Succulents can tolerate some neglect, in part because they store water in their leaves and stems and are not susceptible to dying from a lack of water, as 95 percent of all other plants are. Although succulents are adaptable and tolerant of extreme environmental circumstances, they do have requirements, and you must adhere to them unless you want to see some terrible scenes, such as your cherished plants’ leaves and branches turning yellow. However, what does this mean?
Examining The Plant
Indeed, when the leaves of a succulent turn yellow (or yellowish), it is often a symptom of one of the following three issues: excessive water, insufficient water, or inappropriate pot size. Any of these three factors might be detrimental to the succulent plant, causing yellowing of the stem or leaves. However, how do we determine whether the issue is caused by excessive or insufficient watering? To my mind, the most fundamental and straightforward method of fault-finding is to examine the plant.
Root Rot due to Overwatering
If you remove a small amount of dirt and notice that the roots or the bottom portion of the stem has begun to decay, this is a clear sign of excessive watering. Rotation can alter the appearance of the plant, most notably the color. However, the solution is pretty simple: lower the frequency of watering and the amount of water you give your succulent.
Make no mistake: If you catch the problem early enough, and the yellowing of the leaves is only beginning, the succulent plant can be quickly cured. After reducing the amount of water available, the plant will eventually recover on its own, without assistance. However, if the rotting has advanced significantly, you may be unable to preserve the plant. Rapid response is critical in this situation.
Roots on Stem Indicates Lack of Watering
When you notice roots growing on stems and leaves turning yellow at the same time, this is a strong indication that your plant requires additional water. However, this does not indicate that you should completely submerge your succulent in water. Providing just enough water is critical in this case since it promotes both healthy growth and the natural hue of the leaves.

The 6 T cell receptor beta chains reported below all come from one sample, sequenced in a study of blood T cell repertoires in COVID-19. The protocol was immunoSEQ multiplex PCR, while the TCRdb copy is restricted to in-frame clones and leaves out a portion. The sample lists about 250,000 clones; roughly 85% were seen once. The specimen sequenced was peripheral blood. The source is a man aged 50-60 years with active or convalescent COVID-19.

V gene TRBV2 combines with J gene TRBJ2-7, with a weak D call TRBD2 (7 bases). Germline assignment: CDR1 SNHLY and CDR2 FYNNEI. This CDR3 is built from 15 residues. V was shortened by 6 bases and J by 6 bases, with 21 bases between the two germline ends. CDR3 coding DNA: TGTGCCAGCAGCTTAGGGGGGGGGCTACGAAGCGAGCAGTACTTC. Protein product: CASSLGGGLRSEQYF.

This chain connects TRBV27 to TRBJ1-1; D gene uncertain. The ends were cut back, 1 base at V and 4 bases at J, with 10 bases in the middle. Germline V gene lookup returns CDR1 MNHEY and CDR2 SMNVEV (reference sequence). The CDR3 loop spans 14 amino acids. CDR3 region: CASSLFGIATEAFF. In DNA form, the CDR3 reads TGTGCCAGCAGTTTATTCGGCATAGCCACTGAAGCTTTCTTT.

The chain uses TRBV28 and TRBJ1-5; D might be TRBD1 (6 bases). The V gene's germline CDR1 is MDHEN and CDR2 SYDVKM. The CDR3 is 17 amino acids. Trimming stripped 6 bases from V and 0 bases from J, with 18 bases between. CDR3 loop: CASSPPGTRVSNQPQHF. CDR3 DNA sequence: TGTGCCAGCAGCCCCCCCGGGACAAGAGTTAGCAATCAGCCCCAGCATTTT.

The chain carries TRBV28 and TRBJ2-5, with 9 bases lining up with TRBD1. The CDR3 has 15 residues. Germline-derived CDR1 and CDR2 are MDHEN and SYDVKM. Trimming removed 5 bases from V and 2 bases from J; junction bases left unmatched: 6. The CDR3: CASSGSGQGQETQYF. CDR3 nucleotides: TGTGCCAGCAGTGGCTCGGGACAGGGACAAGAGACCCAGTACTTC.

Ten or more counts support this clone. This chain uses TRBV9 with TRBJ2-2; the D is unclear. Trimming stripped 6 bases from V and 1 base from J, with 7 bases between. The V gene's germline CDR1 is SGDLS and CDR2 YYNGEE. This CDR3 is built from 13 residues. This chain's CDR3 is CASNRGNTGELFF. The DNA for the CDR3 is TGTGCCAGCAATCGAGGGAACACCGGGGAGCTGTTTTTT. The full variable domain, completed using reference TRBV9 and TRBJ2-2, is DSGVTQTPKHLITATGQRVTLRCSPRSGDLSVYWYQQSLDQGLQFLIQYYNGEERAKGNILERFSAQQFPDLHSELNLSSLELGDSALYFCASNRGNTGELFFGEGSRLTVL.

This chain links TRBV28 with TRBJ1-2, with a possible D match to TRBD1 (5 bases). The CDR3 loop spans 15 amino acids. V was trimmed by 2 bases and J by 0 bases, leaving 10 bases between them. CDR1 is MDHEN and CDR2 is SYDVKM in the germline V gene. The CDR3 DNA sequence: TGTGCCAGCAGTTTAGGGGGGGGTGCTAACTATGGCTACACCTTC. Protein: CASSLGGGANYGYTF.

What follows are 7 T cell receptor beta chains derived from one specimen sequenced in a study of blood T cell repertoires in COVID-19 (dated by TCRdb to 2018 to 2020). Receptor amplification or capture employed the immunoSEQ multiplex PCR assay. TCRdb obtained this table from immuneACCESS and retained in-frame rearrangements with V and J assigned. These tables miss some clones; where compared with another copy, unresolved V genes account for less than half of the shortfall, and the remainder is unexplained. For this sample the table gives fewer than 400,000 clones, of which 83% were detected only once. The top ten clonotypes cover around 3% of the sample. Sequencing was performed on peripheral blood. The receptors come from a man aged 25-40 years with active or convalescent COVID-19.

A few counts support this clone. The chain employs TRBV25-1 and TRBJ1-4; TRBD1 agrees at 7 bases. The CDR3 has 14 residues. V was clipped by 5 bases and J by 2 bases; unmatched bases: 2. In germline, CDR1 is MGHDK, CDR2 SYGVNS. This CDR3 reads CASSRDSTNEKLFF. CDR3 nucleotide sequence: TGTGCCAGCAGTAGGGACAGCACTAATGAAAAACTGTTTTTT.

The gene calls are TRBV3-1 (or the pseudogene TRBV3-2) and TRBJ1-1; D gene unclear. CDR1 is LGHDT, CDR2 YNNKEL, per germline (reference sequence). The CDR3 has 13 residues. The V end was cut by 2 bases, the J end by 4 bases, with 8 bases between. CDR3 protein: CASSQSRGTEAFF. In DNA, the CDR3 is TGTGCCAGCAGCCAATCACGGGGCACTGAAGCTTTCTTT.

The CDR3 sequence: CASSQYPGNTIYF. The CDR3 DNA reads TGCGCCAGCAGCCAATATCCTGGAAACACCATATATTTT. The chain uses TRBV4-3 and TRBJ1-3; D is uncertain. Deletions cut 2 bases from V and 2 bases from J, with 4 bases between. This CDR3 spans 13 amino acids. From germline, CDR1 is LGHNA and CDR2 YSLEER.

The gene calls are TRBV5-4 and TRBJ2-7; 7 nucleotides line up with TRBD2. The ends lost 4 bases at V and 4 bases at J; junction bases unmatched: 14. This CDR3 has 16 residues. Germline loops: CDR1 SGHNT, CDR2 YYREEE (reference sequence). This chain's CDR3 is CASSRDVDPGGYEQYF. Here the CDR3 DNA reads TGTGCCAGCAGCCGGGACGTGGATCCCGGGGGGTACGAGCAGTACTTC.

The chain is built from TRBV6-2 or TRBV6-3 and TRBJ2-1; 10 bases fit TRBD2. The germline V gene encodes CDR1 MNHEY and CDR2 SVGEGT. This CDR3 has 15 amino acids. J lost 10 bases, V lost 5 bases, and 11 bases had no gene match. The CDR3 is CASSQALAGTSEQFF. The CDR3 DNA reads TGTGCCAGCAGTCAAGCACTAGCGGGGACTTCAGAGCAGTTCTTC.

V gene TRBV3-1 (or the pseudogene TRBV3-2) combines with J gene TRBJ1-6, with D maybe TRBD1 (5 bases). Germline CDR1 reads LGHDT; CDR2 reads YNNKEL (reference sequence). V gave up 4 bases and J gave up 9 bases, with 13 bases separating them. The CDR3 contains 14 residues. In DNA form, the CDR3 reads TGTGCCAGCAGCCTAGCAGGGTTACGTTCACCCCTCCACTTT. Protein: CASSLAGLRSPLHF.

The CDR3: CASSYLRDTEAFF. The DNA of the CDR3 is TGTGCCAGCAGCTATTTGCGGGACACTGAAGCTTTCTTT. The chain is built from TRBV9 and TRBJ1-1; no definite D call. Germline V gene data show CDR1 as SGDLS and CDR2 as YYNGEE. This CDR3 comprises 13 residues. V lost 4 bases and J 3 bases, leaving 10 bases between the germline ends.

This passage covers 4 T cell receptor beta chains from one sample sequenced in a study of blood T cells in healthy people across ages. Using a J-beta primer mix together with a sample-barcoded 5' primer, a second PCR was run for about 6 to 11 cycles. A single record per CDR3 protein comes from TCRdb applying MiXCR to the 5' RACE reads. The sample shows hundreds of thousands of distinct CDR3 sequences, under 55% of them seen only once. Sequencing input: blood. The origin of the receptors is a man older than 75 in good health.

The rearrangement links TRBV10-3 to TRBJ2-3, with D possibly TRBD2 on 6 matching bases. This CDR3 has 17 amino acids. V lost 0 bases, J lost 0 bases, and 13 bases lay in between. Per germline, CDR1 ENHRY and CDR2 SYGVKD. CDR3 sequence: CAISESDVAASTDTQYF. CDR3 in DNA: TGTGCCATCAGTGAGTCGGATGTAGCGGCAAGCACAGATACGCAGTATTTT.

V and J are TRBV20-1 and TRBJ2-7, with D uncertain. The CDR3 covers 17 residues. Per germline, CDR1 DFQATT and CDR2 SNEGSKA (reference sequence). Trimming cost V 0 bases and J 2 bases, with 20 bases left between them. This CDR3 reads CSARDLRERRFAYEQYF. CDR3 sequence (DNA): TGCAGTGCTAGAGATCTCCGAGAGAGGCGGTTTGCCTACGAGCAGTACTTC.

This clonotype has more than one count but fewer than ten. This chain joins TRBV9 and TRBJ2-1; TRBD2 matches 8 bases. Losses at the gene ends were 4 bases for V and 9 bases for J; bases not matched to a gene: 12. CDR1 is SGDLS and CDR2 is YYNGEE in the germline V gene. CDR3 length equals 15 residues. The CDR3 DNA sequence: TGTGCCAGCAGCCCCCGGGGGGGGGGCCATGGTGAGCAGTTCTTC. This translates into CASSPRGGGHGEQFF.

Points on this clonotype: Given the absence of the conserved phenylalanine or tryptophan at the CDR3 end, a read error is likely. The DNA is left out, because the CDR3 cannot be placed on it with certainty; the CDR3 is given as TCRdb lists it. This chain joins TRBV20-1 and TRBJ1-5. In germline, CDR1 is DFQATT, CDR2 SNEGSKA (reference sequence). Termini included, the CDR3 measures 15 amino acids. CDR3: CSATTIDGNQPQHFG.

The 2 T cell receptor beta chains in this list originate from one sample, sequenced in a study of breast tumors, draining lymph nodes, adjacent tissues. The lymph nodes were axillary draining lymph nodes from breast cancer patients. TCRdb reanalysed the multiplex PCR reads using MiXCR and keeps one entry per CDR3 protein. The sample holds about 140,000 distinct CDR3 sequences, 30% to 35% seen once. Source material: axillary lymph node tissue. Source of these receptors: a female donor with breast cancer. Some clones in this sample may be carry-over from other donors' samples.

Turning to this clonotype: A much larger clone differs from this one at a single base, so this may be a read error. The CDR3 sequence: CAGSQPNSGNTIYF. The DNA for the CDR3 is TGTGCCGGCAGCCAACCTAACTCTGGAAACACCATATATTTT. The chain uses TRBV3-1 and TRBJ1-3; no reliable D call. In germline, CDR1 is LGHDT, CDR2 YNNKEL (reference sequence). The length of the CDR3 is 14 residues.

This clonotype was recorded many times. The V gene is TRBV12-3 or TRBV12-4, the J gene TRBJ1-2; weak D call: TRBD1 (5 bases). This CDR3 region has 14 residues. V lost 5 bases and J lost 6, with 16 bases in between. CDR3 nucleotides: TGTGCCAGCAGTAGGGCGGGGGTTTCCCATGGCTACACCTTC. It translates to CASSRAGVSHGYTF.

If, after examining your plant and the situation, you determine that neither a shortage of water nor an excess of water is to a fault, you should probably check the size of the pot.
Succulents Change Color When They Don’t Have Enough Space to Grow
Succulents’ colors may alter if they don’t have enough space to grow. It frequently happens when your plants are in smaller containers. If this is the case, make sure to move the succulents to a larger pot that is appropriate for their size.
However, keep in mind that not all yellowing is a bad omen. If the succulent plant’s bottom leaves turn yellow, there’s usually nothing to worry about. It is a natural feature of almost all plants. Wilting of leaves is a natural aspect of the growth process. Some leaves become yellow and fall, allowing new leaves of a fresh green tint to grow in their place. Only when the top or upper leaves or the stem turn yellow should you be concerned.
Always Check the Soil
Let me provide you with a few more pointers. Examine the soil if you’re not sure whether over-watering is to blame. Examine the moisture or water content of the soil or pot. You do this by sticking our finger into the ground. Overwatering is most likely to blame for the yellowish tint of the leaves if you feel too much moisture or the soil is wet.